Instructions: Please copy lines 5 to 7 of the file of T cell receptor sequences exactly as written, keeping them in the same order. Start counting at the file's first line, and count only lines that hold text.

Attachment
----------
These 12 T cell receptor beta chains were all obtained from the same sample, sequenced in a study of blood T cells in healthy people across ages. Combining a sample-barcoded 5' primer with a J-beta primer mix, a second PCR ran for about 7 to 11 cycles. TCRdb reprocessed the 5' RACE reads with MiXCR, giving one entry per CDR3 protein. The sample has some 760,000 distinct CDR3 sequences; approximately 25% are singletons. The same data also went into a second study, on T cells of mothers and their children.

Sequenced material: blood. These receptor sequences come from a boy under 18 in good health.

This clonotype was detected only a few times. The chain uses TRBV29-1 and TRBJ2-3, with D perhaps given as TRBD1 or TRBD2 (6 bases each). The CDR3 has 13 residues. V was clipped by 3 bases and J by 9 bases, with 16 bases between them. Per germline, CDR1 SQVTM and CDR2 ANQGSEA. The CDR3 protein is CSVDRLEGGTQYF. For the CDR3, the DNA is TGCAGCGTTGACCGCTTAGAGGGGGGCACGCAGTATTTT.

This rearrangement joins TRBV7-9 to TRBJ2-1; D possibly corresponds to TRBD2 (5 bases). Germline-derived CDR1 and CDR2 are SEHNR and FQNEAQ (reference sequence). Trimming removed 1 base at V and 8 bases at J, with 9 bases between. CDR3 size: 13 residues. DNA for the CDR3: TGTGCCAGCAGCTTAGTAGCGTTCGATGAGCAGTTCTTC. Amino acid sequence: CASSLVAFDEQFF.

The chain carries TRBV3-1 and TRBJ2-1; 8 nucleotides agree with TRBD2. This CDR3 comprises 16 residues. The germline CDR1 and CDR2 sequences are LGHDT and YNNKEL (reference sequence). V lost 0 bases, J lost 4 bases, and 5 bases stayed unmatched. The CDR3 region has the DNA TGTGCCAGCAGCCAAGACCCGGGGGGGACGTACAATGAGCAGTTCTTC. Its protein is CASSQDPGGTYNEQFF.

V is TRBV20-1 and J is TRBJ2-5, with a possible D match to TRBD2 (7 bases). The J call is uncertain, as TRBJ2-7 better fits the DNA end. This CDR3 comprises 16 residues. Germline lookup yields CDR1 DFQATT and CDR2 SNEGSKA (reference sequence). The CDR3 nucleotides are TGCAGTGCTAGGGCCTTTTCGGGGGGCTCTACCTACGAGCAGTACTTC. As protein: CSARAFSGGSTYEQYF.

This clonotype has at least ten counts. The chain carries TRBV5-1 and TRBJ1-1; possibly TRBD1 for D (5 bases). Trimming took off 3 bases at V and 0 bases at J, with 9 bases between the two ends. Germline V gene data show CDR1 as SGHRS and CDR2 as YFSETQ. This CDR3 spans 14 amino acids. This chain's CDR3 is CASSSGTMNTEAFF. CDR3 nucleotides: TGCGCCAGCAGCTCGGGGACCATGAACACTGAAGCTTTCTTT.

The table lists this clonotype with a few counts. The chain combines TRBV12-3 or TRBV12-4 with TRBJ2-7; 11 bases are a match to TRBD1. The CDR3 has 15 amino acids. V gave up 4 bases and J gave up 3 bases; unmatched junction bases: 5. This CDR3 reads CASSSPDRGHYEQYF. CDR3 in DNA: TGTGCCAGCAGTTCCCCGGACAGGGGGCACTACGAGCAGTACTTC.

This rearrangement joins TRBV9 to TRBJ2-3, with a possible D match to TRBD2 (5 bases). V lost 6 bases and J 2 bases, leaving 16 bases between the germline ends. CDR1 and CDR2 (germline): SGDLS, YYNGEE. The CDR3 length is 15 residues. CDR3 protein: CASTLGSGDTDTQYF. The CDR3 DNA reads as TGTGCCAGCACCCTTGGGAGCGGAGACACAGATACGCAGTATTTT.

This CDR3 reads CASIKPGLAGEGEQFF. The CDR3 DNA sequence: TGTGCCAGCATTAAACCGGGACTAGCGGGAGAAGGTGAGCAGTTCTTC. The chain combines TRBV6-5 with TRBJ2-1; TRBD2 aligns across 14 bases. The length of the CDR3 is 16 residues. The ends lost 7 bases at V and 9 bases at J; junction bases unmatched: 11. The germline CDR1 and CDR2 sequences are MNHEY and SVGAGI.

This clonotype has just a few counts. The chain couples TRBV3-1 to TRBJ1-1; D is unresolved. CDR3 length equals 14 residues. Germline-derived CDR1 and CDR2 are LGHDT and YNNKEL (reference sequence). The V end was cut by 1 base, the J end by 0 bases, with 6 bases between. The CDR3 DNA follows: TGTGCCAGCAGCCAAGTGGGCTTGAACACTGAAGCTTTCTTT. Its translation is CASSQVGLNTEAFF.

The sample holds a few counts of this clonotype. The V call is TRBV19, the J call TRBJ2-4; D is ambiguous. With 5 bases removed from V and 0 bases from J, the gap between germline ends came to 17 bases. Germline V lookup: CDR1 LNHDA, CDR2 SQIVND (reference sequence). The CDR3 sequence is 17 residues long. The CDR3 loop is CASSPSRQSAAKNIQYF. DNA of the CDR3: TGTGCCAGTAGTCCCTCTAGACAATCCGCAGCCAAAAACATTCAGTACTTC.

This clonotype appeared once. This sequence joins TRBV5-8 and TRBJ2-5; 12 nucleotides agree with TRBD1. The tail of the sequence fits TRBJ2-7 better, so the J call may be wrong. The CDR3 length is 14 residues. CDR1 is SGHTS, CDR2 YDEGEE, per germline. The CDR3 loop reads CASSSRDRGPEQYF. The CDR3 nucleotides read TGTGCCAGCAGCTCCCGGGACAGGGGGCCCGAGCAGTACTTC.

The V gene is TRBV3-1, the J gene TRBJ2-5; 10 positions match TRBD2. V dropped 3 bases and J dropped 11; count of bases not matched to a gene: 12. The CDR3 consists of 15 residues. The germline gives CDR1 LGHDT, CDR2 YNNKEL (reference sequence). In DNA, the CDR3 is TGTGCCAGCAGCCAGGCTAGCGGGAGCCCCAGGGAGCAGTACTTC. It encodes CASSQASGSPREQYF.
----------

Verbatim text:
The chain carries TRBV3-1 and TRBJ2-1; 8 nucleotides agree with TRBD2. This CDR3 comprises 16 residues. The germline CDR1 and CDR2 sequences are LGHDT and YNNKEL (reference sequence). V lost 0 bases, J lost 4 bases, and 5 bases stayed unmatched. The CDR3 region has the DNA TGTGCCAGCAGCCAAGACCCGGGGGGGACGTACAATGAGCAGTTCTTC. Its protein is CASSQDPGGTYNEQFF.

V is TRBV20-1 and J is TRBJ2-5, with a possible D match to TRBD2 (7 bases). The J call is uncertain, as TRBJ2-7 better fits the DNA end. This CDR3 comprises 16 residues. Germline lookup yields CDR1 DFQATT and CDR2 SNEGSKA (reference sequence). The CDR3 nucleotides are TGCAGTGCTAGGGCCTTTTCGGGGGGCTCTACCTACGAGCAGTACTTC. As protein: CSARAFSGGSTYEQYF.

This clonotype has at least ten counts. The chain carries TRBV5-1 and TRBJ1-1; possibly TRBD1 for D (5 bases). Trimming took off 3 bases at V and 0 bases at J, with 9 bases between the two ends. Germline V gene data show CDR1 as SGHRS and CDR2 as YFSETQ. This CDR3 spans 14 amino acids. This chain's CDR3 is CASSSGTMNTEAFF. CDR3 nucleotides: TGCGCCAGCAGCTCGGGGACCATGAACACTGAAGCTTTCTTT.